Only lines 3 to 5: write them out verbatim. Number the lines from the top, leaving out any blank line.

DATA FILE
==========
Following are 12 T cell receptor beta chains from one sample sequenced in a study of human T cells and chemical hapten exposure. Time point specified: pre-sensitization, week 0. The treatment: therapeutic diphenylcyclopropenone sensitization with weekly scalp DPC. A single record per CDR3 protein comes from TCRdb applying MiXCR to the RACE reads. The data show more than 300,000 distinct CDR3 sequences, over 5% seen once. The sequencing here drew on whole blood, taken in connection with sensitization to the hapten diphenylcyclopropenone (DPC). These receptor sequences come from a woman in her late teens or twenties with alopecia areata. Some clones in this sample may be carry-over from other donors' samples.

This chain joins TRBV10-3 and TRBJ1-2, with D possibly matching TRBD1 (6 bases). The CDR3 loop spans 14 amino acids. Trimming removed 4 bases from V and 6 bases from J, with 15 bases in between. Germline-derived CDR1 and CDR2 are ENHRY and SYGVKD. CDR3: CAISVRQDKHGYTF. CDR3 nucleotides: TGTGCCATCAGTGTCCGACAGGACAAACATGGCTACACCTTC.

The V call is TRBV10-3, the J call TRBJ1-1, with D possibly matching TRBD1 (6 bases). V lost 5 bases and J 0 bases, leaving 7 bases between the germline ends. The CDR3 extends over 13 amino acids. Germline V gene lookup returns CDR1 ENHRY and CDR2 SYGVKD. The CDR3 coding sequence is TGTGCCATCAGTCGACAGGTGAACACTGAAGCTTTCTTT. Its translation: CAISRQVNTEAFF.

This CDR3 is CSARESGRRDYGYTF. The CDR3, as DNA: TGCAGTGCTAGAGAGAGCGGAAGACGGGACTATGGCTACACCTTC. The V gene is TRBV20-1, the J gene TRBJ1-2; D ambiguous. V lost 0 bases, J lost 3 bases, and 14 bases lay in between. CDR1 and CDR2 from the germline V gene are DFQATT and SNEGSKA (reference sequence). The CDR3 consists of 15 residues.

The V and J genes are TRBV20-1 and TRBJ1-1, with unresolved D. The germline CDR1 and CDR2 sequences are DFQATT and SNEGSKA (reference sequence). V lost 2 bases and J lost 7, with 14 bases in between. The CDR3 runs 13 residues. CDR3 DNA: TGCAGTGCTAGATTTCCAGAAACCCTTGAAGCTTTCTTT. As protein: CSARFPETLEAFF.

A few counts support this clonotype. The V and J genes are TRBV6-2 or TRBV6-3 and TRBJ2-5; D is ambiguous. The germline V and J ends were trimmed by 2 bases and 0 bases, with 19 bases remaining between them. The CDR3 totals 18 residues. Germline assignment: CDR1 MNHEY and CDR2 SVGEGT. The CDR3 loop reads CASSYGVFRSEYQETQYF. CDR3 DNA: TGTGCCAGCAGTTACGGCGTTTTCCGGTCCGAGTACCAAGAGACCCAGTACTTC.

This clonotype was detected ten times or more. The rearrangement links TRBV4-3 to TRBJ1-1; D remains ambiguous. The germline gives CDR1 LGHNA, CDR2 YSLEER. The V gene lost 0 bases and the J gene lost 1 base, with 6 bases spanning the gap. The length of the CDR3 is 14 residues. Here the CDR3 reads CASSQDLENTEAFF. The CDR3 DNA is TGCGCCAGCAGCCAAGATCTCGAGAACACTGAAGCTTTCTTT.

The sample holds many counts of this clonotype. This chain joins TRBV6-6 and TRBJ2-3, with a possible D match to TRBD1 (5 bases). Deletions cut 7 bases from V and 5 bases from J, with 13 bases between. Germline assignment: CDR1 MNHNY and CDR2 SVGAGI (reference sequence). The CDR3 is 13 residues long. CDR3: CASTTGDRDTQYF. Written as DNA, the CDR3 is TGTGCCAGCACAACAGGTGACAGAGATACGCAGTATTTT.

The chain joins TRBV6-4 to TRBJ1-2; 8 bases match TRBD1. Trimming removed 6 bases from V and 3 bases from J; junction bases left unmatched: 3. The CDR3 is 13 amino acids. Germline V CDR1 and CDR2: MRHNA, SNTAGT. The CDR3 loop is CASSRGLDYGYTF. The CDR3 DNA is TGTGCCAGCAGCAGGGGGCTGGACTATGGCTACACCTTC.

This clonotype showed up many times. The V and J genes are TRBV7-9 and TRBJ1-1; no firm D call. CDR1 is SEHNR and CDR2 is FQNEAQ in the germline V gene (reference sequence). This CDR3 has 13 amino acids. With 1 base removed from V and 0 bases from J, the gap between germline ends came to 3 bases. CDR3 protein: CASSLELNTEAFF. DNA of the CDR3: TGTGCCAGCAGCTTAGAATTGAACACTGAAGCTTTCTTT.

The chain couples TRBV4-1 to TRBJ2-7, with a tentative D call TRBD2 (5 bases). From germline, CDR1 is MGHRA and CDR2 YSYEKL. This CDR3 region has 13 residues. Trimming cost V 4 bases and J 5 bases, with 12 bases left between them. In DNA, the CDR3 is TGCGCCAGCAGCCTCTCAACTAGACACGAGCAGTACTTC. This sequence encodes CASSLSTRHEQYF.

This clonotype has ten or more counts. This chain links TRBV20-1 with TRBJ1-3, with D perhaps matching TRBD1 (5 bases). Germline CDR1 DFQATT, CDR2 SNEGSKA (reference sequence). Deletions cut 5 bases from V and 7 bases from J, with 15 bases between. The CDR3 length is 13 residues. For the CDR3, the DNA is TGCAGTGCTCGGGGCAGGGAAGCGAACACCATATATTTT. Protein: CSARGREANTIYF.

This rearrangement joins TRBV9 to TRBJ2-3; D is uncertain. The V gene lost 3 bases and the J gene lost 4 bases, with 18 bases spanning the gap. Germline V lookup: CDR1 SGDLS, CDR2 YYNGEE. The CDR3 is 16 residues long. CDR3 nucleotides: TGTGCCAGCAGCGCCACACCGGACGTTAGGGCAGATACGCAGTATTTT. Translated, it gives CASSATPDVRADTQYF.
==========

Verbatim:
The V call is TRBV10-3, the J call TRBJ1-1, with D possibly matching TRBD1 (6 bases). V lost 5 bases and J 0 bases, leaving 7 bases between the germline ends. The CDR3 extends over 13 amino acids. Germline V gene lookup returns CDR1 ENHRY and CDR2 SYGVKD. The CDR3 coding sequence is TGTGCCATCAGTCGACAGGTGAACACTGAAGCTTTCTTT. Its translation: CAISRQVNTEAFF.

This CDR3 is CSARESGRRDYGYTF. The CDR3, as DNA: TGCAGTGCTAGAGAGAGCGGAAGACGGGACTATGGCTACACCTTC. The V gene is TRBV20-1, the J gene TRBJ1-2; D ambiguous. V lost 0 bases, J lost 3 bases, and 14 bases lay in between. CDR1 and CDR2 from the germline V gene are DFQATT and SNEGSKA (reference sequence). The CDR3 consists of 15 residues.

The V and J genes are TRBV20-1 and TRBJ1-1, with unresolved D. The germline CDR1 and CDR2 sequences are DFQATT and SNEGSKA (reference sequence). V lost 2 bases and J lost 7, with 14 bases in between. The CDR3 runs 13 residues. CDR3 DNA: TGCAGTGCTAGATTTCCAGAAACCCTTGAAGCTTTCTTT. As protein: CSARFPETLEAFF.